Scooter Sharing May be Innovative, But it Comes at a Cost
After the trend of bike sharing, other start-up companies started to branch off this new idea of ride vehicle sharing but advertised it as not bikes, but scooters. There are many big scooter companies and they are rapidly spreading around the United States gaining popularity. Though, they still have one company to overrun, Citi Bikes. However, in the future putting these scooters onto the NYC streets will be a huge advancement in public transportation. Also changing street traffic and the pollution of NYC. It may also change the entire way students and teachers commute to school by allowing them to take a more environmentally friendly way to school.
The scooters work by the driver downloading an app, whichever company you want to ride, so that can mean either the classic, Bird, or other ones like Spin, Bolt, Lime, Skip, and Jump Bikes. Once you have the app connected to the scooter, all you have to do is let your phone scan the barcode that is often on the handlebars of the scooter and connect the two to let you go for a ride.
These scooters, do in fact have an upside, being completely electric they do not produce fumes like a car does, and keeps the environment safe. It also poses as a great way to get outside, and unlike Citi Bikes, it does not leave you sweaty and hot when you ride them. Another upside is that many companies offer random citizens in the city a job to take in the scooters every night, and charge them for a small amount of money. Another pro is that e-scooters come much cheaper than Citi Bikes, coming at $1 base and then 14 cents per minute.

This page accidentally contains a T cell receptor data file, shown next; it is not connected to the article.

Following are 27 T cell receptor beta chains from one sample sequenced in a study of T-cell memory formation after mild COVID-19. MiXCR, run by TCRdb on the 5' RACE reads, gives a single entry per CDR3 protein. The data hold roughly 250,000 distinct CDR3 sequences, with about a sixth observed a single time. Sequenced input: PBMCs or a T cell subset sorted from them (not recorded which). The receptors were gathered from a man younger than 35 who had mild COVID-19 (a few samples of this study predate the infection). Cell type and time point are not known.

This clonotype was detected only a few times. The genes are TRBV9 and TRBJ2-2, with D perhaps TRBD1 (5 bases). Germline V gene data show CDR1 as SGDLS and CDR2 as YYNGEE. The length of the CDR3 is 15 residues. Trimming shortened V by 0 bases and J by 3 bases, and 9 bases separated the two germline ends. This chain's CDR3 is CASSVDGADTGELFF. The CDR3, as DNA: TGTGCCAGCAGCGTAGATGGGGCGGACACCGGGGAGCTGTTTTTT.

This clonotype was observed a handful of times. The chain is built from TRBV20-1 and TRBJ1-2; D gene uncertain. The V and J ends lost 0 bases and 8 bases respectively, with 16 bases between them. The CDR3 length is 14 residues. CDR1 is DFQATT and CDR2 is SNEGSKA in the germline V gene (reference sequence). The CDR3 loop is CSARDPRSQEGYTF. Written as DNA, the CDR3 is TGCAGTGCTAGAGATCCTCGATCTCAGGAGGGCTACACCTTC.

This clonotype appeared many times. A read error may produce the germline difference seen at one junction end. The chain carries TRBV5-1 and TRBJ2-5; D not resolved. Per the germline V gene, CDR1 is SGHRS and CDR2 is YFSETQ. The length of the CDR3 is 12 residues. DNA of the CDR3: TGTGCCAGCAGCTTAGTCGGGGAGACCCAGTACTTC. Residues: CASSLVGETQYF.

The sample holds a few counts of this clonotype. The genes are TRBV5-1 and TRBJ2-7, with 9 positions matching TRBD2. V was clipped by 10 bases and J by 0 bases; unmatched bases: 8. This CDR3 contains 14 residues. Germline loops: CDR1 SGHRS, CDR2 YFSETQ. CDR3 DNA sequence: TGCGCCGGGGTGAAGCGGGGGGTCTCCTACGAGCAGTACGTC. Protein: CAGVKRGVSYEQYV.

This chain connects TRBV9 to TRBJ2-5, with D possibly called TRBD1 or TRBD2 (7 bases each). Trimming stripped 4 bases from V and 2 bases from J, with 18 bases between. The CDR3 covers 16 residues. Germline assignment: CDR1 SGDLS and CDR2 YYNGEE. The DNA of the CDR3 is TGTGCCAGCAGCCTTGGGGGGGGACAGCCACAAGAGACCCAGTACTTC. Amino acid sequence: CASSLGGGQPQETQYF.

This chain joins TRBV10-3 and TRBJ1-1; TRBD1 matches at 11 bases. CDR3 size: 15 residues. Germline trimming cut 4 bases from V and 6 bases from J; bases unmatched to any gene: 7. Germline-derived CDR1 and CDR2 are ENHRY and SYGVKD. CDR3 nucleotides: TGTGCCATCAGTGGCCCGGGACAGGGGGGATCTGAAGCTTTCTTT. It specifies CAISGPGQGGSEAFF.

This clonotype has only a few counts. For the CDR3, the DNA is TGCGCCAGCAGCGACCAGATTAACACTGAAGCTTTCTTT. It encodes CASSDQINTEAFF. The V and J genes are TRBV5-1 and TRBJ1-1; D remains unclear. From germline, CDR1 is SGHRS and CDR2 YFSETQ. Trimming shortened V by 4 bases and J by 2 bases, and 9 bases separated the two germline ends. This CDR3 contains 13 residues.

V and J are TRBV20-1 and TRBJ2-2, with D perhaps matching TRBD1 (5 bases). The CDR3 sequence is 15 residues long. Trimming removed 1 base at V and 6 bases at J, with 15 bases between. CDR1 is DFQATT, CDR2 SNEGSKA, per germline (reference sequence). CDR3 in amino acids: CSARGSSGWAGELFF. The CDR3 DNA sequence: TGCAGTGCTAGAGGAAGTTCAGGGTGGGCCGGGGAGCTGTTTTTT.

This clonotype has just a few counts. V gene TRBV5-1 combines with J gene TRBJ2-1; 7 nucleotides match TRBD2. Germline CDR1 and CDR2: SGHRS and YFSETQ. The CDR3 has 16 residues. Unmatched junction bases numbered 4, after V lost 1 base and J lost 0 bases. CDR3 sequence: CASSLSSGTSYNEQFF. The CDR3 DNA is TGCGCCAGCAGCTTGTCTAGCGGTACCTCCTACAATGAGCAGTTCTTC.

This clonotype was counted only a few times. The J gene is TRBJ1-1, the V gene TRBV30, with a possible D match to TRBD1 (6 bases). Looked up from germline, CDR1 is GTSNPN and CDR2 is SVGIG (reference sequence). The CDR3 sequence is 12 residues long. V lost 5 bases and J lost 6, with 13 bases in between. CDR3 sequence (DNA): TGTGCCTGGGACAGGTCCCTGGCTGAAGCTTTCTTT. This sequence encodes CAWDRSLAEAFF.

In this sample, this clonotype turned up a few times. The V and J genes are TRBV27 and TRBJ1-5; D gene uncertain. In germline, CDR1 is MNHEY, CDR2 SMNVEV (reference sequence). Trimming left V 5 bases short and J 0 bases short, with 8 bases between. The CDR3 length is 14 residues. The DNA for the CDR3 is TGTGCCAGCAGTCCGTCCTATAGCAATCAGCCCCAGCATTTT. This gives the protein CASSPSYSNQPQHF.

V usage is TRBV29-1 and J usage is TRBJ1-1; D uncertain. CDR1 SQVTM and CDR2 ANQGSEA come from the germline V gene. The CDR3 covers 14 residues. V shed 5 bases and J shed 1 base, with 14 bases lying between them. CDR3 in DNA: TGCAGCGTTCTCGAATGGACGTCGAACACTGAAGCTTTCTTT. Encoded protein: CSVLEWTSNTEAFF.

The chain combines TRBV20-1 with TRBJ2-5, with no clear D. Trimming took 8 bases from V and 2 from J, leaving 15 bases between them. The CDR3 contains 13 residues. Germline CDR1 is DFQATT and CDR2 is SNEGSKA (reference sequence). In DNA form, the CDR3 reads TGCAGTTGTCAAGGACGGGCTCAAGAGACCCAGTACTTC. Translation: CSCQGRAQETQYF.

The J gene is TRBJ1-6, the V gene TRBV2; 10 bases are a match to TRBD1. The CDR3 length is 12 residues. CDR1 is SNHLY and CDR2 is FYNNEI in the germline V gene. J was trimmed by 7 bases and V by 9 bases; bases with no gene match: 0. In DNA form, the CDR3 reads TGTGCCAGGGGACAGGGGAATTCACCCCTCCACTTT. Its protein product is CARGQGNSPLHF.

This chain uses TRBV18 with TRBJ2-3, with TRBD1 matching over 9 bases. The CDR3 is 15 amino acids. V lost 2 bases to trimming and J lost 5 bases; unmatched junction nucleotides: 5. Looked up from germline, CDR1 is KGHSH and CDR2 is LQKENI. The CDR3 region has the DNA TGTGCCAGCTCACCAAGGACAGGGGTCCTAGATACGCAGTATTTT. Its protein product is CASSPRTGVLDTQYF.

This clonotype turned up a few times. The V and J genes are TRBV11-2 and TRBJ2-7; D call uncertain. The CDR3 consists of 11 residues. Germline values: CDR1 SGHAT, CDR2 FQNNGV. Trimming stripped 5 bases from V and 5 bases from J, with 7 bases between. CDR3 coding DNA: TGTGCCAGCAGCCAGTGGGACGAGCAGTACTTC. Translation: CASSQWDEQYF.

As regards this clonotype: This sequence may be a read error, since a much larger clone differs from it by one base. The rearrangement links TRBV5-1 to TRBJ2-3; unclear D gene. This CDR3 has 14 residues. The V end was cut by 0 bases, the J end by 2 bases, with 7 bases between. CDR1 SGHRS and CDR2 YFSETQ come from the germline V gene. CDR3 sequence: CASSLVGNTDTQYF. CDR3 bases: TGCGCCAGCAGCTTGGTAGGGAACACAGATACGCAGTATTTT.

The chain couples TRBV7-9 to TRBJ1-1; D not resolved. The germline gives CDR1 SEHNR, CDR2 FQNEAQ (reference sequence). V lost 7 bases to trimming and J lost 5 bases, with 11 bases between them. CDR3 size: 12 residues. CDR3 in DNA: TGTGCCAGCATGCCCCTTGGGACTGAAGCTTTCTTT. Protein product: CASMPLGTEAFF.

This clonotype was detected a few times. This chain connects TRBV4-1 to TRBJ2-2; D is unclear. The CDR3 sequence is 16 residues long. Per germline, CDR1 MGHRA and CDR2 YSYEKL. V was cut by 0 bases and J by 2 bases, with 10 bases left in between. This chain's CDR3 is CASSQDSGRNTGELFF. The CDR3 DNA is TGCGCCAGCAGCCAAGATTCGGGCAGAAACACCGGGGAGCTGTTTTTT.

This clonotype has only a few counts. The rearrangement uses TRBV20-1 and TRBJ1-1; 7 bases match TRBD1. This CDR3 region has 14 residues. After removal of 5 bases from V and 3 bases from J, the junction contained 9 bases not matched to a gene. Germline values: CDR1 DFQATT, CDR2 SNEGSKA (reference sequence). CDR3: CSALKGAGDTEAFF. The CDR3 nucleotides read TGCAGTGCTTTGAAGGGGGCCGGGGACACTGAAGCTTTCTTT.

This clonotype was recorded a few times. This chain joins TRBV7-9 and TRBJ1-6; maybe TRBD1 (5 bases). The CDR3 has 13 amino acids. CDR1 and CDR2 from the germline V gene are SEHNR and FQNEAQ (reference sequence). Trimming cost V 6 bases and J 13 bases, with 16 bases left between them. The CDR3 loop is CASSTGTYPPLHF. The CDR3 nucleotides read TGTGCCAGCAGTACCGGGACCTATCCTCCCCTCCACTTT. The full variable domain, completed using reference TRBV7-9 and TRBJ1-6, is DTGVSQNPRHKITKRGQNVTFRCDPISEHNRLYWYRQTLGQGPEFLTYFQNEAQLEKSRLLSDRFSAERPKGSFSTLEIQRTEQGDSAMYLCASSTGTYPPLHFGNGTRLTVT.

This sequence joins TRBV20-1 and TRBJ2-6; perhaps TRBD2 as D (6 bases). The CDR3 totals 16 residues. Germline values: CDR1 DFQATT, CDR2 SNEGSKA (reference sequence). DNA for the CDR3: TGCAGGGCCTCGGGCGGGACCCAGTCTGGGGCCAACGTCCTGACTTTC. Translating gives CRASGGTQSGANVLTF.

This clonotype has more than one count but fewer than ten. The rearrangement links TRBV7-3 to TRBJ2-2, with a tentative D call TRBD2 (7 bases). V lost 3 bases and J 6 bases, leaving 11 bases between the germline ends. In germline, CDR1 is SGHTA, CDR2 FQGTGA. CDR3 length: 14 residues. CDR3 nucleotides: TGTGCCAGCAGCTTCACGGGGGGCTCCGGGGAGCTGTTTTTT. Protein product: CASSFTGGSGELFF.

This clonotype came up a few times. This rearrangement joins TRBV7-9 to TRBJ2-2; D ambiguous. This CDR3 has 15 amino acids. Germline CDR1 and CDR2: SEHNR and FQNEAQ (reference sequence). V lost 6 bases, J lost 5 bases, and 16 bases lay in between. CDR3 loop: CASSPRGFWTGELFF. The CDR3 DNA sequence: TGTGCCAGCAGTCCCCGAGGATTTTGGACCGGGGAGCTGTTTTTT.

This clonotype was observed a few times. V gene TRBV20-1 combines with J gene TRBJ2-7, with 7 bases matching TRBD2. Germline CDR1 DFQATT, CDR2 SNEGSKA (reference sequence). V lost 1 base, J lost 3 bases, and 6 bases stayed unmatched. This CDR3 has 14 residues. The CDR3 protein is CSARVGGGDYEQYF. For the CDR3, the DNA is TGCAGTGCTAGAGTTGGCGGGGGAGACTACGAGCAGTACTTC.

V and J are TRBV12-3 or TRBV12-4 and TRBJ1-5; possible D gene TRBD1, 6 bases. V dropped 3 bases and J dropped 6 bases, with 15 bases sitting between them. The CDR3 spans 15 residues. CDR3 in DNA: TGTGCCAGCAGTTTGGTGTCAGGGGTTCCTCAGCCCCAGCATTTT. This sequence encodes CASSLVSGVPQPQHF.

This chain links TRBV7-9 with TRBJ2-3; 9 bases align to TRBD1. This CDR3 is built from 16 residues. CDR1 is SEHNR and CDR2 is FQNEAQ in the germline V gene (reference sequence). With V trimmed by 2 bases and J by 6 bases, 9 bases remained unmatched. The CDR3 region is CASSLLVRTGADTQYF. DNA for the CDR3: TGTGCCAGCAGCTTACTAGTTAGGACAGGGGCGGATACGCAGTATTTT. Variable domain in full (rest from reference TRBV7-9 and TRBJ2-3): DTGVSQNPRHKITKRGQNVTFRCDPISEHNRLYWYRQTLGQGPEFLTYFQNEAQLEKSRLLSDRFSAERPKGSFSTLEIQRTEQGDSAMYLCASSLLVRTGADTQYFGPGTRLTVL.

There is also a downside for having no place to dock these scooters, with no designated path for them they are often seen driving on the sidewalk or even in bike lanes. Along with driving them unsafely, they come with no dock, so commuters often have to step over them as they walk or see them leaning against things. In one case in San Francisco, California, scooters are being thrown into the bay, needing a representative from the company to take it out. Another threat is that the scooters themselves do not come with helmets so safety of the rider, in one case in Dallas, Texas in September 2018, where he crashed a Lime scooter early in the morning, and later died, later, doctors labeled it a head injury and the man as it turns out was not wearing a helmet. Chase Holness, XIIIs says “I think it wouldn't be a good idea to have them in New York City because taxi drivers would hit you.” Chase drove Bird scooters on a trip to Maryland and thought that they were a great addition to the infrastructure. Willem Hale, also XIIIs saw these scooters being ridden in Austin, Texas and saw many scooters “on the grass and in the street, I even tripped on one.” Clearly, they are interfering with daily commuters, and they are a struggle to keep clean and safe on the streets. So, New York State is postponing any comment on whether scooters are being brought to NY.